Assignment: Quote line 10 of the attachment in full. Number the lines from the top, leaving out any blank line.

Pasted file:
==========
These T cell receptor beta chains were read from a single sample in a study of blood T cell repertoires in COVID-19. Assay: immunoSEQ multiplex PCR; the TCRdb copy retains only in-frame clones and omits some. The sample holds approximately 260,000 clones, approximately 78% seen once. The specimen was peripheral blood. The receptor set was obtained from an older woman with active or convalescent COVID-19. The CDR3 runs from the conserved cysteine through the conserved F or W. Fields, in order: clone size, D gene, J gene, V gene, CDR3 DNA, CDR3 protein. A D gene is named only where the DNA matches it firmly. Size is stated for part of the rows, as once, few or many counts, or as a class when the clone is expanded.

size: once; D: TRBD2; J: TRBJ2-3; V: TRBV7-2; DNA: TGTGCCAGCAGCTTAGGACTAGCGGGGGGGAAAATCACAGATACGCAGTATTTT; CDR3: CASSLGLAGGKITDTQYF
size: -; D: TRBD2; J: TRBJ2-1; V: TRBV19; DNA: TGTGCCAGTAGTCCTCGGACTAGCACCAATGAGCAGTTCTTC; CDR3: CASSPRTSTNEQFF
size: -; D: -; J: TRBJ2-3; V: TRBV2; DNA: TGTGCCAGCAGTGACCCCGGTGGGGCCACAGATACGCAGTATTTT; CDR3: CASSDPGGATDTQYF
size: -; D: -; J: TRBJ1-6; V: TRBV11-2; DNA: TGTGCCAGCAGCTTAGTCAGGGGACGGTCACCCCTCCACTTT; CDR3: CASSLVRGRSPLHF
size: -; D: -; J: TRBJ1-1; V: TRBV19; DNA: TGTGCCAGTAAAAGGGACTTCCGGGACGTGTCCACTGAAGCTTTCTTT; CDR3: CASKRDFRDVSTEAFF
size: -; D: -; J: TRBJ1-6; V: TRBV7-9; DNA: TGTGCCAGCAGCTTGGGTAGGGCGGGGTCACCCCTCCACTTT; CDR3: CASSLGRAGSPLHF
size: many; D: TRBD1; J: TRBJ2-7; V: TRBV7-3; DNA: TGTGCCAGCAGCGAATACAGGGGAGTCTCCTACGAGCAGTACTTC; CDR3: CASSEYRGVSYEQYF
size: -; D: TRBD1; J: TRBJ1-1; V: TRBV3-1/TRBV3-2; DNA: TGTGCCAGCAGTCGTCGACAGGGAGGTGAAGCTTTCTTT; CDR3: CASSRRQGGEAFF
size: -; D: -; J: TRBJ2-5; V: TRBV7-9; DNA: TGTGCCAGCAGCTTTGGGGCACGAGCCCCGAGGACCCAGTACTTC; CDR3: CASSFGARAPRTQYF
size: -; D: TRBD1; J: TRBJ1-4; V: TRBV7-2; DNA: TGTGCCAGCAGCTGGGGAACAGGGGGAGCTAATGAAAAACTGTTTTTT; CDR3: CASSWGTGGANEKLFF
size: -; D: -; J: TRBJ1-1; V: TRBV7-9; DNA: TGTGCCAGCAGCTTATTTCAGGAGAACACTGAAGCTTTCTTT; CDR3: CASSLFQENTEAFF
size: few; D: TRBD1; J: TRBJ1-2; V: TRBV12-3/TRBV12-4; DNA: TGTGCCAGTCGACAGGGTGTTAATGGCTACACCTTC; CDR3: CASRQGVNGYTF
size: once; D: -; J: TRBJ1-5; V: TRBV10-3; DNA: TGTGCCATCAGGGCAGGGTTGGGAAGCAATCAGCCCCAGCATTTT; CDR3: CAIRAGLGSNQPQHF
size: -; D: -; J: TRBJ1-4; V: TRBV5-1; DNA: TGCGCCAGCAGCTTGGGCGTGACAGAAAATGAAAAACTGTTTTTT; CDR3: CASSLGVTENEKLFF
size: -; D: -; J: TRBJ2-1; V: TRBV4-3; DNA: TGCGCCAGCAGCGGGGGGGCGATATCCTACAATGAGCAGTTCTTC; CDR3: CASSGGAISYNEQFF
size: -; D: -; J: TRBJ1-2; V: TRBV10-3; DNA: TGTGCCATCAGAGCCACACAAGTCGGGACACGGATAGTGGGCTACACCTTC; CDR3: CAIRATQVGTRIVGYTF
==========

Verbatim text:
size: -; D: -; J: TRBJ2-5; V: TRBV7-9; DNA: TGTGCCAGCAGCTTTGGGGCACGAGCCCCGAGGACCCAGTACTTC; CDR3: CASSFGARAPRTQYF